Maybe we should research the consequences before diving in the lake.
Computer systems have come a long way. I remember my Tandy3000 when I was growing up (which had Lotus Notes on it). I also remember the best video game was Pong. Yes, slowly, we advanced to Pac Man, Q-bert and Frogger. But when I bought (actually when my parents bought) my Atari, it worked as expected. When I wanted to play the Decathlon, if I wiggled my joy stick fast enough, I could be an Olympian. When I pushed the jump button for Donkey Kong, Mario jumped.
So, now in this day and age of computer advancement, someone please tell me why computer systems put into place in NC for DHHS simply do not work, have glitches, and fail. Seriously! Why, with a price tag of $21 million and counting (although one journalist cites the price tag at $48 million), why does NCFast not work??? NCFast is simply not fast. NCSlow would be more apropos.
NCFast has a Medicaid eligibility backlog of approximately 86,000 applications.
While the food stamp backlog has mostly been cleared, an even larger backlog is looming. Acting Medicaid Director Sandy Terrell warned lawmakers that nearly 86,000 Medicaid applications are delayed beyond federal processing timelines.
Why is a backlog of Medicaid eligibility important?
Imagine you are on Medicaid and pregnant. You apply for Medicaid for your unborn child. And the Department of Health and Human Services (DHHS) tells you that there is a backlog. Your child is born (healthy), but you cannot take your baby to the pediatrician for the first check-up because the baby has not received a Medicaid card.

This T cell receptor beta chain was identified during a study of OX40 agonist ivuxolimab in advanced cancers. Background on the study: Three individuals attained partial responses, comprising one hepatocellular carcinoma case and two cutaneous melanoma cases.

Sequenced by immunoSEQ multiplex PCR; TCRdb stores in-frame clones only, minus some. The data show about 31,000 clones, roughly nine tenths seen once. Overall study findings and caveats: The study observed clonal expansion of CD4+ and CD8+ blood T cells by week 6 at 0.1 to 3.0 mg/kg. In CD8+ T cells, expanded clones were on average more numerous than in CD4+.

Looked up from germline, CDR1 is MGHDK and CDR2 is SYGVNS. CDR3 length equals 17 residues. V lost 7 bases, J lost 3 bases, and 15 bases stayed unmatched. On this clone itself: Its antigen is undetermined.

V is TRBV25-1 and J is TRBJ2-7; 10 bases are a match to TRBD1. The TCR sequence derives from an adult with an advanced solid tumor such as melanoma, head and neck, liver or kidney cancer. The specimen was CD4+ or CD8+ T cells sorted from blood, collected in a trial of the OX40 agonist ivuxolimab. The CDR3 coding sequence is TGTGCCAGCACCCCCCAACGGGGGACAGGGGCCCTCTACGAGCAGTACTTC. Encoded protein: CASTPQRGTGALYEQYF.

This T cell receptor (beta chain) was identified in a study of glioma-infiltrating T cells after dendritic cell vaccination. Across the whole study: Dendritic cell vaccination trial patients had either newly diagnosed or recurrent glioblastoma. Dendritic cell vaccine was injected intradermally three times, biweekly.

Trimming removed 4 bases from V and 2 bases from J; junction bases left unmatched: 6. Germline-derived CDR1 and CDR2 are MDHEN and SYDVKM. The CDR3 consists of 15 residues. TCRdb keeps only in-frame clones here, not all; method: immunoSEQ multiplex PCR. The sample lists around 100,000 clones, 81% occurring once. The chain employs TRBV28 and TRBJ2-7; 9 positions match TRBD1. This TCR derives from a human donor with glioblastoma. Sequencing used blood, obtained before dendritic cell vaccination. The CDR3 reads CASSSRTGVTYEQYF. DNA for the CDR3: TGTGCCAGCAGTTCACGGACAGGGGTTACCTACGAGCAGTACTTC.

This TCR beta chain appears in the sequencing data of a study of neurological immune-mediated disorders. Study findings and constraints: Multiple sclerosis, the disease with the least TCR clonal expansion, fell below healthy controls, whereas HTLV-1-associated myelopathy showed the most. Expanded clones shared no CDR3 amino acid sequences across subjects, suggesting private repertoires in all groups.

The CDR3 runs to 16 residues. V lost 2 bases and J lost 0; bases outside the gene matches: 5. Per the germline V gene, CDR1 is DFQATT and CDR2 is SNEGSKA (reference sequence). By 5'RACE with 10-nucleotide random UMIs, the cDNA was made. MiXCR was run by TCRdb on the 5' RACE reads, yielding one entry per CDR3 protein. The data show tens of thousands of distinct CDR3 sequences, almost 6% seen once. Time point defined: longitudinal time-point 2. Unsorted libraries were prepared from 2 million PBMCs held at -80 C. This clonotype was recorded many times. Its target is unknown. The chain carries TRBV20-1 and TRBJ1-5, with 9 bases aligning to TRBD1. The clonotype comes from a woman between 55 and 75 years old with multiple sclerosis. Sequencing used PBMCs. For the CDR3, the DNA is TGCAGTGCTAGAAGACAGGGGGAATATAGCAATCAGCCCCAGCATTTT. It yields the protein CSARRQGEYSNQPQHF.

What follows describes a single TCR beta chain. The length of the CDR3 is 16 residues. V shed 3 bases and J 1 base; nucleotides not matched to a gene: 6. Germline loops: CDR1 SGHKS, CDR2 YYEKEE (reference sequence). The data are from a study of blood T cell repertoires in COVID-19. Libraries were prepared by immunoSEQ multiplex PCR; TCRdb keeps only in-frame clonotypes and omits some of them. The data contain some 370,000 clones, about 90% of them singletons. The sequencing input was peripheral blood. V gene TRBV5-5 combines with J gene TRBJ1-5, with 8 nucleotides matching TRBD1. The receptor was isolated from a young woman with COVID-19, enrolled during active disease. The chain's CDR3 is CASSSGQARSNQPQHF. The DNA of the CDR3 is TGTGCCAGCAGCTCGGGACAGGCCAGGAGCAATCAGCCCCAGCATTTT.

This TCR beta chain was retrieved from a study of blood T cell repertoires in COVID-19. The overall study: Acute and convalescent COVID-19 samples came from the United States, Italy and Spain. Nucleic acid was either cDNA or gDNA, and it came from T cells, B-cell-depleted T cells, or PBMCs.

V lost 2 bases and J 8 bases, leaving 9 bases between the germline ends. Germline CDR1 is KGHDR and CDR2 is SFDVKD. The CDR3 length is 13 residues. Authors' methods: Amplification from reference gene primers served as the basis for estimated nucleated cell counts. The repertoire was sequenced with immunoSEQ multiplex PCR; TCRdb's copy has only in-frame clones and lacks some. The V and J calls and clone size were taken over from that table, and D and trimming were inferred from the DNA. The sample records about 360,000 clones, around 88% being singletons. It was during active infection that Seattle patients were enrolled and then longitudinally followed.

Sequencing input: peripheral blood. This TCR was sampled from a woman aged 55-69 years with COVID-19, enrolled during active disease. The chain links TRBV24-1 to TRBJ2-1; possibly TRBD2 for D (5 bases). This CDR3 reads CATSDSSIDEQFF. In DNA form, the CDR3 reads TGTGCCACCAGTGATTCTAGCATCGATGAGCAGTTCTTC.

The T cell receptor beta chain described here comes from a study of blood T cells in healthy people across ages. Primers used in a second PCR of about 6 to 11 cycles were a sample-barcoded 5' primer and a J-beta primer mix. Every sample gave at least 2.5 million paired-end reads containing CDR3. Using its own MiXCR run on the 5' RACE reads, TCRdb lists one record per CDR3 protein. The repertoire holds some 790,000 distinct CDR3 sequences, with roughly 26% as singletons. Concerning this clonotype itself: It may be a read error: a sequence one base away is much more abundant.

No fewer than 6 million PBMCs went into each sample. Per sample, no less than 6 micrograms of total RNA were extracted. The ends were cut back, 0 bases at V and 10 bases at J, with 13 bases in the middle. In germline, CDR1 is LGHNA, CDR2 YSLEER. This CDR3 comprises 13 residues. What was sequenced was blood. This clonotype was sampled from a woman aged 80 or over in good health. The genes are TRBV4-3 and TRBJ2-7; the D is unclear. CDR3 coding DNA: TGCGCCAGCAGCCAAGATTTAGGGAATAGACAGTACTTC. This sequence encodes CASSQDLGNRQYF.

Or imagine you are an adult on Medicaid suffering from cancer. April 1, 2014, the Department of Health and Human Services (DHHS) re-processes your Medicaid eligibility. You have been on Medicaid for years and depend on Medicaid to get your monthly prescriptions for pain, etc. But now it is May 6, 2014, and your Medicaid eligibility has not been processed. You go to the pharmacy that you go to every month and the pharmacist says, “Sorry. We cannot give out medication hoping to get paid in the future. Your Medicaid application has not been processed.”
Are we as North Carolinians just doomed to hire contractors who cannot meet the standards required? Or are we poorly choosing contractors? Are these contractors overstating their abilities? Or are we not conducting due diligence to determine whether these contractors are overstating their abilities?
What if Superman told us, “Trust me! I can fly! I am super strong! I will foil all of your villains!” Only to find out that Superman is Verne Troyer in costume?
Why should we care?